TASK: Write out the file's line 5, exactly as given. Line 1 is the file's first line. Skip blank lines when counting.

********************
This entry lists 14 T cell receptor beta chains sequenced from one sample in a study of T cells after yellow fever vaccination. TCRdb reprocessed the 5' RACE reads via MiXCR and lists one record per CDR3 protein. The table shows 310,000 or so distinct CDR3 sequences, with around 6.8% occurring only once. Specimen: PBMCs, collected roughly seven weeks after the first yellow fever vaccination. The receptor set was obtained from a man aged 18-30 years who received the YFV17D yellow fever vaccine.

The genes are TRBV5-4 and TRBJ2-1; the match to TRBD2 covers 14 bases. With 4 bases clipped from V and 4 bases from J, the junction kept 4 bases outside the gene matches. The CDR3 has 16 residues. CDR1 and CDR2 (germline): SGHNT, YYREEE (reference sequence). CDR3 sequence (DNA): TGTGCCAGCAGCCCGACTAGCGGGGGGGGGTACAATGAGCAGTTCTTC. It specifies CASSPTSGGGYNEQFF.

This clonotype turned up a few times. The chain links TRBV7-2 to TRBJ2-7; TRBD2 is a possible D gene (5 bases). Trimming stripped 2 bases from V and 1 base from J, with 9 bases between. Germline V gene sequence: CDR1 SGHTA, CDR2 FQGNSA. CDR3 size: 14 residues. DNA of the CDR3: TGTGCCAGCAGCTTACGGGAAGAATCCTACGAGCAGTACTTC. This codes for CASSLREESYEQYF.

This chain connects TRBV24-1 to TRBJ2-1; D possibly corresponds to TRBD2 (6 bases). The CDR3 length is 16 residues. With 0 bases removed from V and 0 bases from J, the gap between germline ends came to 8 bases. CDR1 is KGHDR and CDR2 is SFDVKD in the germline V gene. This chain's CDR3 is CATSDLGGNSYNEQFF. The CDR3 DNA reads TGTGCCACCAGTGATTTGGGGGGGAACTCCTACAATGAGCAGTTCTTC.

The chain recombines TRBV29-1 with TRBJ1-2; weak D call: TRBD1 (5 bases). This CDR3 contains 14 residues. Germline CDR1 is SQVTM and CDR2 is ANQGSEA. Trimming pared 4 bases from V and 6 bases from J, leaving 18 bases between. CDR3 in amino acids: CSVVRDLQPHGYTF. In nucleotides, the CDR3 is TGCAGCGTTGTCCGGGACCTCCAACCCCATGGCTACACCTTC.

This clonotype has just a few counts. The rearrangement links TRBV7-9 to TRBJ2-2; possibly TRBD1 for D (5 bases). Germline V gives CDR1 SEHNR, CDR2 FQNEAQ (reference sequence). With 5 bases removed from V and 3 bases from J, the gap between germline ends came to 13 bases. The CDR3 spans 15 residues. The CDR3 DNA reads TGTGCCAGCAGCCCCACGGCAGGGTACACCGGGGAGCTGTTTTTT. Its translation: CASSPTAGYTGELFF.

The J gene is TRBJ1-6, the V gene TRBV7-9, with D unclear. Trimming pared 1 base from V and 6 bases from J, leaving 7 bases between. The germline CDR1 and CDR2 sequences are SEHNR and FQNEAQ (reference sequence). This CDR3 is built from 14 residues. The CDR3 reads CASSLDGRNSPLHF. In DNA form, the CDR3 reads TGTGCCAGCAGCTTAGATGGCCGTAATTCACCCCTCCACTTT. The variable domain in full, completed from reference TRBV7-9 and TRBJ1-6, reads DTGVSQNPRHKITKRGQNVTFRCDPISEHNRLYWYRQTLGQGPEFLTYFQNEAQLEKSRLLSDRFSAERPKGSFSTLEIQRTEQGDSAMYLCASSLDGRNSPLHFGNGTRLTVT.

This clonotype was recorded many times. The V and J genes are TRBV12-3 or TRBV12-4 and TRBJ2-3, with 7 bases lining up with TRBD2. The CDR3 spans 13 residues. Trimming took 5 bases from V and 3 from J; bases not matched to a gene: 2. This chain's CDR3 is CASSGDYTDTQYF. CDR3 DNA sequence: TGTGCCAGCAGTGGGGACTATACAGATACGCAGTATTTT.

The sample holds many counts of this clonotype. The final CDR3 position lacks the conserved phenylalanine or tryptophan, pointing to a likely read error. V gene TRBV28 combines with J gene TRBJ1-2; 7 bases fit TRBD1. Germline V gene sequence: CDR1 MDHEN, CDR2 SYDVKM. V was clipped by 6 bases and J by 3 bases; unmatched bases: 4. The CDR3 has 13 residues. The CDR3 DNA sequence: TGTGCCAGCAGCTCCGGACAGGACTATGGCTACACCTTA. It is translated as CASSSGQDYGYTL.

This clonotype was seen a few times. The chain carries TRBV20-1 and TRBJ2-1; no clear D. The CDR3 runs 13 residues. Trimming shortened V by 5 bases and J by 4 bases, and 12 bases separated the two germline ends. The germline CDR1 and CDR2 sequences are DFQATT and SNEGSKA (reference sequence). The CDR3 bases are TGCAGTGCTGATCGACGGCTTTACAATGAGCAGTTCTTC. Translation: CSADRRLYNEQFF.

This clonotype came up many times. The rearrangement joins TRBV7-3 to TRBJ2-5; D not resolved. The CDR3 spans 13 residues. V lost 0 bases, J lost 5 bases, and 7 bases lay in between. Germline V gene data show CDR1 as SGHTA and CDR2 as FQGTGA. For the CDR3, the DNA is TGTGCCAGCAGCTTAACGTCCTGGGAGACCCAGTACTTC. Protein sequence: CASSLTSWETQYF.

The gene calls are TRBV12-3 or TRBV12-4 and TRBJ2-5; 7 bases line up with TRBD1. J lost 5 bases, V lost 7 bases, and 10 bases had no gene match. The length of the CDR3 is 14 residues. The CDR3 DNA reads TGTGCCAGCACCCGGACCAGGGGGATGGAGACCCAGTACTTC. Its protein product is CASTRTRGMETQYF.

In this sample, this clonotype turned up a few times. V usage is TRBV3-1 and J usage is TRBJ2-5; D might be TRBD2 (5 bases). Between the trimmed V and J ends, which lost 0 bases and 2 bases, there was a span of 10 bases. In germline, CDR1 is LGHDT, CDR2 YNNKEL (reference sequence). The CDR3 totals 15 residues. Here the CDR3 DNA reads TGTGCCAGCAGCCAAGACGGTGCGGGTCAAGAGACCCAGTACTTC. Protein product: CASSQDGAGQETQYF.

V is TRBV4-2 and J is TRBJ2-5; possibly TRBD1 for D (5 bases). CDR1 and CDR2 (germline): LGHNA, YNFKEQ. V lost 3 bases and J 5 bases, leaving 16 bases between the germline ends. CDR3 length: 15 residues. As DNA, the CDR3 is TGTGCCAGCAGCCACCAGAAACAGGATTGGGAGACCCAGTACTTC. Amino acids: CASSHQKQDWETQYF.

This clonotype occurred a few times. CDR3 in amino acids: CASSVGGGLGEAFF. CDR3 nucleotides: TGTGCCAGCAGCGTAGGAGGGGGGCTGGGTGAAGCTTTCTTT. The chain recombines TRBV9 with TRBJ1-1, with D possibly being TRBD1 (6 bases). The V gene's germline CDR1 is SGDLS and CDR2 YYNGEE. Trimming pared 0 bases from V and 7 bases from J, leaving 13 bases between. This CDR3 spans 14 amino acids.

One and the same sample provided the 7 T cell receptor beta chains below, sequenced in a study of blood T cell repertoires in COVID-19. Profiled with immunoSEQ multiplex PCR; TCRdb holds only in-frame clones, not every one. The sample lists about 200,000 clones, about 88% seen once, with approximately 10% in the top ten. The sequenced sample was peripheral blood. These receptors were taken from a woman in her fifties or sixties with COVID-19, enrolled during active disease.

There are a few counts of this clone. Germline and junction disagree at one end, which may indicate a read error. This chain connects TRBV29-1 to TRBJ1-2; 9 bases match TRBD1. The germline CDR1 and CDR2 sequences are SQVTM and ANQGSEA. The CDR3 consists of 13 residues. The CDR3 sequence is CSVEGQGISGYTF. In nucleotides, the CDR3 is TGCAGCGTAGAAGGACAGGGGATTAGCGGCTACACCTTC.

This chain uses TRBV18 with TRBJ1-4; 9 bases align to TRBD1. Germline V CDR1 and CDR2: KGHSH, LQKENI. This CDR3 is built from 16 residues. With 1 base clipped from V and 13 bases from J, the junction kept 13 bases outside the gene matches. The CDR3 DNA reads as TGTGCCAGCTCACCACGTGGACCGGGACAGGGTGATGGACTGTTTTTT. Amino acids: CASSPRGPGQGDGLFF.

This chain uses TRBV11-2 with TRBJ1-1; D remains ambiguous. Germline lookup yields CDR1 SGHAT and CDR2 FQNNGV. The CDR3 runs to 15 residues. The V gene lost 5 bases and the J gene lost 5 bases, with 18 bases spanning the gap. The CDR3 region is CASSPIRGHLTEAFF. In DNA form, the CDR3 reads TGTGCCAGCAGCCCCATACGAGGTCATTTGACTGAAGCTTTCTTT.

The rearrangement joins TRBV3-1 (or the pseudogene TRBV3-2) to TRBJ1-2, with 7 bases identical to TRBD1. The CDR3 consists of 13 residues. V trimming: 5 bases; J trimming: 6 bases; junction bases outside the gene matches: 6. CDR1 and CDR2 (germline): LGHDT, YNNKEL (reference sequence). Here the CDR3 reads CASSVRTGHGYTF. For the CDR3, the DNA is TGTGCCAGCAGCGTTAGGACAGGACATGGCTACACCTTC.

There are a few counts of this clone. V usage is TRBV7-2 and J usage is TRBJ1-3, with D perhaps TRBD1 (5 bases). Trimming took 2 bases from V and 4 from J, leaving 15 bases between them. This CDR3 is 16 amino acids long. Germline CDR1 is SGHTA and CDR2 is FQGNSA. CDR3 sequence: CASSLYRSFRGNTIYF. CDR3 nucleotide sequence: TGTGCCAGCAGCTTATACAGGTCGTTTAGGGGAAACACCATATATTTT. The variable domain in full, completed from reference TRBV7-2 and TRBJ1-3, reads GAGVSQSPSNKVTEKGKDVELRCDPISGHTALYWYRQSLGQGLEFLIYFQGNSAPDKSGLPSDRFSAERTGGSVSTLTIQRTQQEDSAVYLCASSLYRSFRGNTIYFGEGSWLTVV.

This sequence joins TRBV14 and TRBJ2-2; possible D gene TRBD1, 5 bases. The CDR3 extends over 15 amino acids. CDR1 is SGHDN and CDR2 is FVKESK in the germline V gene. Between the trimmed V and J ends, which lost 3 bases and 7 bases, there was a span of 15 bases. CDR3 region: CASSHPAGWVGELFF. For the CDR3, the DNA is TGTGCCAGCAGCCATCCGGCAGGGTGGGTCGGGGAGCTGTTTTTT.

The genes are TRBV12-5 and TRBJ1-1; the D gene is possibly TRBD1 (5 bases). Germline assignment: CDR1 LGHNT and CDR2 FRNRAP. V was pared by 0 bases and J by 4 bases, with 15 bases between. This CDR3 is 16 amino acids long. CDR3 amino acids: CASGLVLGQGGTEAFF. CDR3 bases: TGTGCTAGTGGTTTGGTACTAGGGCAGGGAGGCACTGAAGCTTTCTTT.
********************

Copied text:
The chain recombines TRBV29-1 with TRBJ1-2; weak D call: TRBD1 (5 bases). This CDR3 contains 14 residues. Germline CDR1 is SQVTM and CDR2 is ANQGSEA. Trimming pared 4 bases from V and 6 bases from J, leaving 18 bases between. CDR3 in amino acids: CSVVRDLQPHGYTF. In nucleotides, the CDR3 is TGCAGCGTTGTCCGGGACCTCCAACCCCATGGCTACACCTTC.